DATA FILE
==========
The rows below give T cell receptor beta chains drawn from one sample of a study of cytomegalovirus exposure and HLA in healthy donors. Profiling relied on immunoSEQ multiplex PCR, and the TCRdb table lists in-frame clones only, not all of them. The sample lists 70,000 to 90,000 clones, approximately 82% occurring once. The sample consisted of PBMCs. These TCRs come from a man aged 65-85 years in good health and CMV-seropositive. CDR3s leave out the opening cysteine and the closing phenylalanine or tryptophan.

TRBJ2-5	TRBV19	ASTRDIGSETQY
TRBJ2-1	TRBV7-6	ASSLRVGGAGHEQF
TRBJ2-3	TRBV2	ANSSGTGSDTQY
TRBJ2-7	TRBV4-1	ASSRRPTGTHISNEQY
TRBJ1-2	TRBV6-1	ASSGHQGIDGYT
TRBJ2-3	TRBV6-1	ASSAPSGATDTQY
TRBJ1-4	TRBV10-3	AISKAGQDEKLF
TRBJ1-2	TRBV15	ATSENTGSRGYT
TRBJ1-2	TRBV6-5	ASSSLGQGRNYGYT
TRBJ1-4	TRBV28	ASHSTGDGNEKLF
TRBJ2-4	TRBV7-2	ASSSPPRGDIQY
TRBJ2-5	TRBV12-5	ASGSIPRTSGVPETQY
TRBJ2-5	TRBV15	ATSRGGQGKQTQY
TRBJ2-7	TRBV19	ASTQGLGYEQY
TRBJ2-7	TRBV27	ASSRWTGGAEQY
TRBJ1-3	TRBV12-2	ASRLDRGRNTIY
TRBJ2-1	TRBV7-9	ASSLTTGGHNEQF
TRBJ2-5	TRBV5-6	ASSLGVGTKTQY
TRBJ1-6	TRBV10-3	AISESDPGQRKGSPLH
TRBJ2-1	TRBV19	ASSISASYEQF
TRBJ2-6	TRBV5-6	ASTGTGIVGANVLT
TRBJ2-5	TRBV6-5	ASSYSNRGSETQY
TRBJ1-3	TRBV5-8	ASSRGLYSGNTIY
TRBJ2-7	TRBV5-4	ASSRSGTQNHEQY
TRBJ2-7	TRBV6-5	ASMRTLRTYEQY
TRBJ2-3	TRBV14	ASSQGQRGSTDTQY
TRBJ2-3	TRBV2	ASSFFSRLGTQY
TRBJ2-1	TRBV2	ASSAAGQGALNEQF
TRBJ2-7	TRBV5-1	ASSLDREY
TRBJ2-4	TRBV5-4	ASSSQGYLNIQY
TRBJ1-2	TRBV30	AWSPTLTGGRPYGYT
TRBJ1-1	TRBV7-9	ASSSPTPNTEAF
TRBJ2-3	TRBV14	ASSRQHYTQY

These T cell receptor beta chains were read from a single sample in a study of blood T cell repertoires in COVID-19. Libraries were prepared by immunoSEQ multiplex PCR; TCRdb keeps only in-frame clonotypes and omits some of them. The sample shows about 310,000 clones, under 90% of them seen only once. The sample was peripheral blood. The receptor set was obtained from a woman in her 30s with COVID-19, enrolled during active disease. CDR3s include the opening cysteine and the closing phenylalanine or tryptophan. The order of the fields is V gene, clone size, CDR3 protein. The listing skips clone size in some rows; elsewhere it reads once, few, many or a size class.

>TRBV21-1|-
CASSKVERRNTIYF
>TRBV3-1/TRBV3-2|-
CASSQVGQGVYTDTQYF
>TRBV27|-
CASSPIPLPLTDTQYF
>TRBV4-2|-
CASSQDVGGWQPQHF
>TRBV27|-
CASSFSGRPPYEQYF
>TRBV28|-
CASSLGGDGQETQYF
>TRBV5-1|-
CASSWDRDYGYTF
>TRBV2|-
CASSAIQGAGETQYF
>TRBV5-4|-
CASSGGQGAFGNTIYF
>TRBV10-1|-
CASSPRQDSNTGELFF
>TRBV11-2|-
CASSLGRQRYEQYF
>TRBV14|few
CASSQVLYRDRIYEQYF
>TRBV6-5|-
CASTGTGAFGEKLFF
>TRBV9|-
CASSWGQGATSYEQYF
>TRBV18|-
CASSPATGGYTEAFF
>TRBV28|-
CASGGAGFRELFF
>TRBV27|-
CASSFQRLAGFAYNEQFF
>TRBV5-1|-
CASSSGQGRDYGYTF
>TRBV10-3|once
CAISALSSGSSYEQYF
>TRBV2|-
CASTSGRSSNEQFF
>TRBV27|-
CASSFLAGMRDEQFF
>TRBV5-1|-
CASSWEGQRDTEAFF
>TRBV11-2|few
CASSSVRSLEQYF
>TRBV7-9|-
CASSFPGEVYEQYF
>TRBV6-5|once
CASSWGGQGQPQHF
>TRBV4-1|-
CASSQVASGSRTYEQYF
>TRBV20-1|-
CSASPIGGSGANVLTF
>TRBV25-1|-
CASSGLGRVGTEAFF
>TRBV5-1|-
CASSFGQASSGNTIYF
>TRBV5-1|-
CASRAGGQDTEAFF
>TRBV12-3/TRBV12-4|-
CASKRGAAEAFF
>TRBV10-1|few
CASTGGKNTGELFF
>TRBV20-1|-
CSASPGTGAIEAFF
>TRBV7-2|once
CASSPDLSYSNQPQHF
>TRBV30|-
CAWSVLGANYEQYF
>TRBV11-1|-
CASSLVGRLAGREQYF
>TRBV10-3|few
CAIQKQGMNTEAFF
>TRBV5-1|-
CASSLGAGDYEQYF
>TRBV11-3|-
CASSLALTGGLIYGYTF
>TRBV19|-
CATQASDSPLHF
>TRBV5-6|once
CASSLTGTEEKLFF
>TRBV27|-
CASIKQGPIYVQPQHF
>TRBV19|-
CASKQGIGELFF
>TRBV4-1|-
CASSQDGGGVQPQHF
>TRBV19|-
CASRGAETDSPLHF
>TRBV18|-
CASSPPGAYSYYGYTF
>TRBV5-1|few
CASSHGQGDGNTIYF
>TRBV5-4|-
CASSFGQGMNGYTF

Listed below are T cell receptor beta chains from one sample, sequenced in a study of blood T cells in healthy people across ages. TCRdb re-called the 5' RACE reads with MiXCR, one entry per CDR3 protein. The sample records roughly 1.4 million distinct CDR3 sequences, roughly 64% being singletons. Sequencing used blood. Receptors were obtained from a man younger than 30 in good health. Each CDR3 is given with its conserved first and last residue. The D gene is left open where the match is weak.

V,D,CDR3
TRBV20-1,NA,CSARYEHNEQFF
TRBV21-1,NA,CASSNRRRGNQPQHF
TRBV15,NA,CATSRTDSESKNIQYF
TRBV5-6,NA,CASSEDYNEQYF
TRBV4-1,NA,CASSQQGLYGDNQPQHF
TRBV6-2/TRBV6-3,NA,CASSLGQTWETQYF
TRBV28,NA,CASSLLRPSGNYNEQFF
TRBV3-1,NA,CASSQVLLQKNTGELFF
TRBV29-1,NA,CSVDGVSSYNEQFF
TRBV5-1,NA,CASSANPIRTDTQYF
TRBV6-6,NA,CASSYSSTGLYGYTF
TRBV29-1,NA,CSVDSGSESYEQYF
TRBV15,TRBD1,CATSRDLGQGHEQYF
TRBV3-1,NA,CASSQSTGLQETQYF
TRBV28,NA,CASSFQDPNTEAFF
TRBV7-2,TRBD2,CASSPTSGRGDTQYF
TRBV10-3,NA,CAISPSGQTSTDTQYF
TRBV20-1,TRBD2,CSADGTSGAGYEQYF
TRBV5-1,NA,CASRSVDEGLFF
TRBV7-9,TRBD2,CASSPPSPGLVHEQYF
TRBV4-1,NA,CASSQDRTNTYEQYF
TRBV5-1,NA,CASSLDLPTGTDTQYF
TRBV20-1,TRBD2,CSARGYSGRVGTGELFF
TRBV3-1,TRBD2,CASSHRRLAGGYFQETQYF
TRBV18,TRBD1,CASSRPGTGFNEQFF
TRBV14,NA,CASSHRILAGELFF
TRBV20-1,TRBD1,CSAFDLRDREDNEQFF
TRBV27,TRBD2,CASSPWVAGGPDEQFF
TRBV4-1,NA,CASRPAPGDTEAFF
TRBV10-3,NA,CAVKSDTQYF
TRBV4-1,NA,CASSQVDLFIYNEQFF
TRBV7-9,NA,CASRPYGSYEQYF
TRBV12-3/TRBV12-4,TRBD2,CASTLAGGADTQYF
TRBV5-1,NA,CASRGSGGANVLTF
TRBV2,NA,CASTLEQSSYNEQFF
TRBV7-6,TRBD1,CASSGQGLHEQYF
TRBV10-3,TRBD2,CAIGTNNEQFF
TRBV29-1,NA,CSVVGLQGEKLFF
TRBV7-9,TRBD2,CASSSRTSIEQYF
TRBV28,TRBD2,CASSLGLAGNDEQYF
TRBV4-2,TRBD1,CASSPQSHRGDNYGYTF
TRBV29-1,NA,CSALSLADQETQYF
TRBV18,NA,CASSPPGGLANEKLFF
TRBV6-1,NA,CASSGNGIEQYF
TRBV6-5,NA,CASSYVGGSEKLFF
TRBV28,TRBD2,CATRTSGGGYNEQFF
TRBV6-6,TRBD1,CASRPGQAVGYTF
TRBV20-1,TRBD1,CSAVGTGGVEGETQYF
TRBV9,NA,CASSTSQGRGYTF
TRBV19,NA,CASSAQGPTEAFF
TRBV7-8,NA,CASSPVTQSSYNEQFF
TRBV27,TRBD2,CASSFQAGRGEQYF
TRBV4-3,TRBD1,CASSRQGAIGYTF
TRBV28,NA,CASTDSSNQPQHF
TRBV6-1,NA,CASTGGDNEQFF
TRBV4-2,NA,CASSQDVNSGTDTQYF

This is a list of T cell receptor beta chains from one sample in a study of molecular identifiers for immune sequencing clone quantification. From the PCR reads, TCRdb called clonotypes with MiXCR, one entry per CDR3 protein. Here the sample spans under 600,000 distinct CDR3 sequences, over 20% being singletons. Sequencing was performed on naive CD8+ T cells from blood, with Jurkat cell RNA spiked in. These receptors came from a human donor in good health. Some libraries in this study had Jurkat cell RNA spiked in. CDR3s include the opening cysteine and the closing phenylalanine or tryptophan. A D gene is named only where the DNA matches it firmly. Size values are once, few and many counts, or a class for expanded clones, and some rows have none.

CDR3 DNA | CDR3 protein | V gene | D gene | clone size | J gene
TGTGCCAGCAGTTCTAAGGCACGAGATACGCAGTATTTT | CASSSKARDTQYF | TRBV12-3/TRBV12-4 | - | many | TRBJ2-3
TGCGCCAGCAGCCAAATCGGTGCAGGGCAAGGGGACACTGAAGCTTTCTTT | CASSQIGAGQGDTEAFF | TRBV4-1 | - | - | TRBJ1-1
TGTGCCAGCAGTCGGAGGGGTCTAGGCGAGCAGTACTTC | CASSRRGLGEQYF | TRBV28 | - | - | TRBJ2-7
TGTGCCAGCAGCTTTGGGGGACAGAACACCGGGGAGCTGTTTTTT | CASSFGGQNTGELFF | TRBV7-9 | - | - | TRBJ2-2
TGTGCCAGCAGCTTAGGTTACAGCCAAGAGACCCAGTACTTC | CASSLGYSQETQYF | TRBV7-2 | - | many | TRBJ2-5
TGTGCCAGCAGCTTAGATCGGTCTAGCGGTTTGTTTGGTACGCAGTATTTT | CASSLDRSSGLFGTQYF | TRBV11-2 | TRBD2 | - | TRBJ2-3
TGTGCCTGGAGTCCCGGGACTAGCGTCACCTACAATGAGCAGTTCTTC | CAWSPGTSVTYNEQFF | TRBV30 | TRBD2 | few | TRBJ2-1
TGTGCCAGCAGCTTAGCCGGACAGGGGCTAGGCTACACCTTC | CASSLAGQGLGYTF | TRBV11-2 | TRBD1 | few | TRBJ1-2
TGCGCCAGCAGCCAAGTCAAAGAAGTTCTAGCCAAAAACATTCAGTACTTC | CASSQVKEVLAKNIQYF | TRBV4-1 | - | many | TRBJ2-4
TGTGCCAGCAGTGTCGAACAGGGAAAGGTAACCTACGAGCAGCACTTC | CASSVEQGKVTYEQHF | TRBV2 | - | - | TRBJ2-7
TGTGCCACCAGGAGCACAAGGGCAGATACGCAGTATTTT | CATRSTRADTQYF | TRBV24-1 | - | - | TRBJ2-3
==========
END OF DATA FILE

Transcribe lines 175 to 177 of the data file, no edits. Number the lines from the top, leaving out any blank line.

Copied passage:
TRBV29-1,NA,CSALSLADQETQYF
TRBV18,NA,CASSPPGGLANEKLFF
TRBV6-1,NA,CASSGNGIEQYF